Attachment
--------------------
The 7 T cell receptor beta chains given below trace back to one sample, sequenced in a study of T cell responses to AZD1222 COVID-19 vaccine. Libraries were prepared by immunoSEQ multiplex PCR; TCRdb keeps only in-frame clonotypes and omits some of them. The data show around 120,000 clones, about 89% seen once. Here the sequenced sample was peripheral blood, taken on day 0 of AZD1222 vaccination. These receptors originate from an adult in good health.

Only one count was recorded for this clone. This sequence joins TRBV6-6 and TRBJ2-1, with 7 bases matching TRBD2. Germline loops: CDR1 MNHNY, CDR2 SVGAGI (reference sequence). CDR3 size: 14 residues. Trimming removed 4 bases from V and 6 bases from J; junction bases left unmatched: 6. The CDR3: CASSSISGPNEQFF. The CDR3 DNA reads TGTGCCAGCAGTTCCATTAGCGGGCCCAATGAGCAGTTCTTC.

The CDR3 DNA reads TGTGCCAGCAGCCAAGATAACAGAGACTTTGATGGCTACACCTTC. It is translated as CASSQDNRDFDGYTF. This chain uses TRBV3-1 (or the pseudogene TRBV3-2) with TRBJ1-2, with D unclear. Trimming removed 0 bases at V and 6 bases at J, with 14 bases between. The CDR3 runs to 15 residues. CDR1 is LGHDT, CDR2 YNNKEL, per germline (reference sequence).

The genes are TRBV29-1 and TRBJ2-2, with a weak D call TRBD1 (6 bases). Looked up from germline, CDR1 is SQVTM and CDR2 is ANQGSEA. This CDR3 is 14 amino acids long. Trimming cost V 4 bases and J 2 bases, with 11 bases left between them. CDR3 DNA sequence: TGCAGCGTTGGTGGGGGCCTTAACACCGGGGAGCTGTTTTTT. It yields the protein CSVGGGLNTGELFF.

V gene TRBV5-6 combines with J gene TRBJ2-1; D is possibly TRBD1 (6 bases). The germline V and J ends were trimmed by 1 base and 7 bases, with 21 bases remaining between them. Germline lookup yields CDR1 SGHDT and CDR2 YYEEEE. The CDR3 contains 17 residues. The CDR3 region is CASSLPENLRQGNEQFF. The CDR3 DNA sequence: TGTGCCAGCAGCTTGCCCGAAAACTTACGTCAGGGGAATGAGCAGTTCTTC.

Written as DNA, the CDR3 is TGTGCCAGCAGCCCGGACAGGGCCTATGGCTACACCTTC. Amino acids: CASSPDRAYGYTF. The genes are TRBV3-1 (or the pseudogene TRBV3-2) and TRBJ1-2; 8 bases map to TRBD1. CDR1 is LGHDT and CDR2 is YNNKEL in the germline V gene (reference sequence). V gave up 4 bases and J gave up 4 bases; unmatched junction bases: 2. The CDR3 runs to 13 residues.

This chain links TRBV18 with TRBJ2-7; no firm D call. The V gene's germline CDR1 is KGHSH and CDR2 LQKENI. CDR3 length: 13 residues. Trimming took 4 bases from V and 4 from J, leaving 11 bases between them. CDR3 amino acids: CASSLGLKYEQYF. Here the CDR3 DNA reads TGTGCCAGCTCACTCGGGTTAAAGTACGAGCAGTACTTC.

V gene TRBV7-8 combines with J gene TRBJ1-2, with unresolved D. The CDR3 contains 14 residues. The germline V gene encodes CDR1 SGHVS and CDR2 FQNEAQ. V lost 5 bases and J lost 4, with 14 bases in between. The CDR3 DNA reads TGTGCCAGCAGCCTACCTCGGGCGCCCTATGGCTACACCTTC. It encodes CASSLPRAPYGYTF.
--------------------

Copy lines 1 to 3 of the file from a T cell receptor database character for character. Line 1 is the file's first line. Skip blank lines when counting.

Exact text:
The 7 T cell receptor beta chains given below trace back to one sample, sequenced in a study of T cell responses to AZD1222 COVID-19 vaccine. Libraries were prepared by immunoSEQ multiplex PCR; TCRdb keeps only in-frame clonotypes and omits some of them. The data show around 120,000 clones, about 89% seen once. Here the sequenced sample was peripheral blood, taken on day 0 of AZD1222 vaccination. These receptors originate from an adult in good health.

Only one count was recorded for this clone. This sequence joins TRBV6-6 and TRBJ2-1, with 7 bases matching TRBD2. Germline loops: CDR1 MNHNY, CDR2 SVGAGI (reference sequence). CDR3 size: 14 residues. Trimming removed 4 bases from V and 6 bases from J; junction bases left unmatched: 6. The CDR3: CASSSISGPNEQFF. The CDR3 DNA reads TGTGCCAGCAGTTCCATTAGCGGGCCCAATGAGCAGTTCTTC.

The CDR3 DNA reads TGTGCCAGCAGCCAAGATAACAGAGACTTTGATGGCTACACCTTC. It is translated as CASSQDNRDFDGYTF. This chain uses TRBV3-1 (or the pseudogene TRBV3-2) with TRBJ1-2, with D unclear. Trimming removed 0 bases at V and 6 bases at J, with 14 bases between. The CDR3 runs to 15 residues. CDR1 is LGHDT, CDR2 YNNKEL, per germline (reference sequence).